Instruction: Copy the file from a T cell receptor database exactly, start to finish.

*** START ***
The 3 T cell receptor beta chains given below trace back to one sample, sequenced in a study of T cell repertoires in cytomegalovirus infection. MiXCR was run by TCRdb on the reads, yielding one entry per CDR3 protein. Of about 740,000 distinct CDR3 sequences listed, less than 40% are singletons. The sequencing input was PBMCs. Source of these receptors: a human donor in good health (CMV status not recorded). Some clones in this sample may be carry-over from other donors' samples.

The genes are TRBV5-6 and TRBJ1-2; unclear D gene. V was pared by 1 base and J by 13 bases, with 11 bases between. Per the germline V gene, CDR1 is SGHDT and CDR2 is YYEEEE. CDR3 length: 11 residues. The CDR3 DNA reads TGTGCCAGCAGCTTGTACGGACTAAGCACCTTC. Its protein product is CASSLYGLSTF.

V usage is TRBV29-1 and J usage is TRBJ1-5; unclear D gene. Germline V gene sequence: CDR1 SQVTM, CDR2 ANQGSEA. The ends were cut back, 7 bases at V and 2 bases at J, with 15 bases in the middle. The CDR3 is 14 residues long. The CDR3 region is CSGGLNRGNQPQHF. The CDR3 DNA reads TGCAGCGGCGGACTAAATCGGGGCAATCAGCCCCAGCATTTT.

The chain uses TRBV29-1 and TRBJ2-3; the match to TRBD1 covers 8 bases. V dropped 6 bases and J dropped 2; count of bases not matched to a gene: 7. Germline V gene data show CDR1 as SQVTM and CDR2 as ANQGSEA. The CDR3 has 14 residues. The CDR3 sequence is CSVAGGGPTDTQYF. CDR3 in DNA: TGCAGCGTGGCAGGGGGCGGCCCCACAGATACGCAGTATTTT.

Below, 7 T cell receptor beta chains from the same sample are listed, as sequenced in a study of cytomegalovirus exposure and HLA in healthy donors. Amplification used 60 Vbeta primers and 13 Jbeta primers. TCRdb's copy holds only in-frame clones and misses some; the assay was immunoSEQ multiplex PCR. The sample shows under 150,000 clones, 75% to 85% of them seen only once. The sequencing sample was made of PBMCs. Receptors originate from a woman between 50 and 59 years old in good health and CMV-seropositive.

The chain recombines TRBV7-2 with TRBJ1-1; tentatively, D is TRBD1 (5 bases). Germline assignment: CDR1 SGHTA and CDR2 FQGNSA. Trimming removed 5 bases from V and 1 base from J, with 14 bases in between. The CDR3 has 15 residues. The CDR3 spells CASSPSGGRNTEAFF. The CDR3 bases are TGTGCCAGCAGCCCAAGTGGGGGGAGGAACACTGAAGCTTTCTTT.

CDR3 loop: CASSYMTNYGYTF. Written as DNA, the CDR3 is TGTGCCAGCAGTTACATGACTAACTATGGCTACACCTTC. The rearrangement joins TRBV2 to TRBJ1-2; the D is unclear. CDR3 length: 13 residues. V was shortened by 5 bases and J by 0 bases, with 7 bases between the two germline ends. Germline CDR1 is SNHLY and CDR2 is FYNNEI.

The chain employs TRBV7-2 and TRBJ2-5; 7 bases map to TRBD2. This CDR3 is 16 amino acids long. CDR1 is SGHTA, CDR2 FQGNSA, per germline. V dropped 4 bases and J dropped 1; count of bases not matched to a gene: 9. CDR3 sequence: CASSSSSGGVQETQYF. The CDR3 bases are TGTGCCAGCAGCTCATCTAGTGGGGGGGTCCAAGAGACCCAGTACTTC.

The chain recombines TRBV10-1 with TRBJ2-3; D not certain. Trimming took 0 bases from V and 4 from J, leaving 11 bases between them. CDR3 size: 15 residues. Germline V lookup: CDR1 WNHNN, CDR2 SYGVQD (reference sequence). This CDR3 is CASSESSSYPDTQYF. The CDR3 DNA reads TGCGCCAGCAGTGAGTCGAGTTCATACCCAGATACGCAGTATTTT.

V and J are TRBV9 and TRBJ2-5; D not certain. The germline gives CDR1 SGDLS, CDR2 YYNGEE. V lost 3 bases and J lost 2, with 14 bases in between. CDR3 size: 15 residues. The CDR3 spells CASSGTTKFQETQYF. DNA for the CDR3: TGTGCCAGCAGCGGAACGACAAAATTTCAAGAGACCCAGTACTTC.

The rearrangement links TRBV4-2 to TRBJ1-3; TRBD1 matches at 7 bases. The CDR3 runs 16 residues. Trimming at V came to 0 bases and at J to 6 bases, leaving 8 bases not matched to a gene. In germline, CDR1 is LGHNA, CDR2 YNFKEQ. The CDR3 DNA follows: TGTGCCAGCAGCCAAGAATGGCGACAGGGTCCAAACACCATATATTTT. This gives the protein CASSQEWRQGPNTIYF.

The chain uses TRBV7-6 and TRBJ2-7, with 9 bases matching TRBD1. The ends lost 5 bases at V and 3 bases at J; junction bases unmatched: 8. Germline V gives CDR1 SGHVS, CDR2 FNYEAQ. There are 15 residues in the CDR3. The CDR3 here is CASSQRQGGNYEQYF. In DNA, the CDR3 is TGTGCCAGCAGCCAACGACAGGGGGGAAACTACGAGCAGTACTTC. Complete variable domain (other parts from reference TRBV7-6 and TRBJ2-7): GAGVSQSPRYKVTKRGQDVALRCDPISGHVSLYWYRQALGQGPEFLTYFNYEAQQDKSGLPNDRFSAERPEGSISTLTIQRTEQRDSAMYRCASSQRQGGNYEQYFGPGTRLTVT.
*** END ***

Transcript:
The 3 T cell receptor beta chains given below trace back to one sample, sequenced in a study of T cell repertoires in cytomegalovirus infection. MiXCR was run by TCRdb on the reads, yielding one entry per CDR3 protein. Of about 740,000 distinct CDR3 sequences listed, less than 40% are singletons. The sequencing input was PBMCs. Source of these receptors: a human donor in good health (CMV status not recorded). Some clones in this sample may be carry-over from other donors' samples.

The genes are TRBV5-6 and TRBJ1-2; unclear D gene. V was pared by 1 base and J by 13 bases, with 11 bases between. Per the germline V gene, CDR1 is SGHDT and CDR2 is YYEEEE. CDR3 length: 11 residues. The CDR3 DNA reads TGTGCCAGCAGCTTGTACGGACTAAGCACCTTC. Its protein product is CASSLYGLSTF.

V usage is TRBV29-1 and J usage is TRBJ1-5; unclear D gene. Germline V gene sequence: CDR1 SQVTM, CDR2 ANQGSEA. The ends were cut back, 7 bases at V and 2 bases at J, with 15 bases in the middle. The CDR3 is 14 residues long. The CDR3 region is CSGGLNRGNQPQHF. The CDR3 DNA reads TGCAGCGGCGGACTAAATCGGGGCAATCAGCCCCAGCATTTT.

The chain uses TRBV29-1 and TRBJ2-3; the match to TRBD1 covers 8 bases. V dropped 6 bases and J dropped 2; count of bases not matched to a gene: 7. Germline V gene data show CDR1 as SQVTM and CDR2 as ANQGSEA. The CDR3 has 14 residues. The CDR3 sequence is CSVAGGGPTDTQYF. CDR3 in DNA: TGCAGCGTGGCAGGGGGCGGCCCCACAGATACGCAGTATTTT.

Below, 7 T cell receptor beta chains from the same sample are listed, as sequenced in a study of cytomegalovirus exposure and HLA in healthy donors. Amplification used 60 Vbeta primers and 13 Jbeta primers. TCRdb's copy holds only in-frame clones and misses some; the assay was immunoSEQ multiplex PCR. The sample shows under 150,000 clones, 75% to 85% of them seen only once. The sequencing sample was made of PBMCs. Receptors originate from a woman between 50 and 59 years old in good health and CMV-seropositive.

The chain recombines TRBV7-2 with TRBJ1-1; tentatively, D is TRBD1 (5 bases). Germline assignment: CDR1 SGHTA and CDR2 FQGNSA. Trimming removed 5 bases from V and 1 base from J, with 14 bases in between. The CDR3 has 15 residues. The CDR3 spells CASSPSGGRNTEAFF. The CDR3 bases are TGTGCCAGCAGCCCAAGTGGGGGGAGGAACACTGAAGCTTTCTTT.

CDR3 loop: CASSYMTNYGYTF. Written as DNA, the CDR3 is TGTGCCAGCAGTTACATGACTAACTATGGCTACACCTTC. The rearrangement joins TRBV2 to TRBJ1-2; the D is unclear. CDR3 length: 13 residues. V was shortened by 5 bases and J by 0 bases, with 7 bases between the two germline ends. Germline CDR1 is SNHLY and CDR2 is FYNNEI.

The chain employs TRBV7-2 and TRBJ2-5; 7 bases map to TRBD2. This CDR3 is 16 amino acids long. CDR1 is SGHTA, CDR2 FQGNSA, per germline. V dropped 4 bases and J dropped 1; count of bases not matched to a gene: 9. CDR3 sequence: CASSSSSGGVQETQYF. The CDR3 bases are TGTGCCAGCAGCTCATCTAGTGGGGGGGTCCAAGAGACCCAGTACTTC.

The chain recombines TRBV10-1 with TRBJ2-3; D not certain. Trimming took 0 bases from V and 4 from J, leaving 11 bases between them. CDR3 size: 15 residues. Germline V lookup: CDR1 WNHNN, CDR2 SYGVQD (reference sequence). This CDR3 is CASSESSSYPDTQYF. The CDR3 DNA reads TGCGCCAGCAGTGAGTCGAGTTCATACCCAGATACGCAGTATTTT.

V and J are TRBV9 and TRBJ2-5; D not certain. The germline gives CDR1 SGDLS, CDR2 YYNGEE. V lost 3 bases and J lost 2, with 14 bases in between. CDR3 size: 15 residues. The CDR3 spells CASSGTTKFQETQYF. DNA for the CDR3: TGTGCCAGCAGCGGAACGACAAAATTTCAAGAGACCCAGTACTTC.

The rearrangement links TRBV4-2 to TRBJ1-3; TRBD1 matches at 7 bases. The CDR3 runs 16 residues. Trimming at V came to 0 bases and at J to 6 bases, leaving 8 bases not matched to a gene. In germline, CDR1 is LGHNA, CDR2 YNFKEQ. The CDR3 DNA follows: TGTGCCAGCAGCCAAGAATGGCGACAGGGTCCAAACACCATATATTTT. This gives the protein CASSQEWRQGPNTIYF.

The chain uses TRBV7-6 and TRBJ2-7, with 9 bases matching TRBD1. The ends lost 5 bases at V and 3 bases at J; junction bases unmatched: 8. Germline V gives CDR1 SGHVS, CDR2 FNYEAQ. There are 15 residues in the CDR3. The CDR3 here is CASSQRQGGNYEQYF. In DNA, the CDR3 is TGTGCCAGCAGCCAACGACAGGGGGGAAACTACGAGCAGTACTTC. Complete variable domain (other parts from reference TRBV7-6 and TRBJ2-7): GAGVSQSPRYKVTKRGQDVALRCDPISGHVSLYWYRQALGQGPEFLTYFNYEAQQDKSGLPNDRFSAERPEGSISTLTIQRTEQRDSAMYRCASSQRQGGNYEQYFGPGTRLTVT.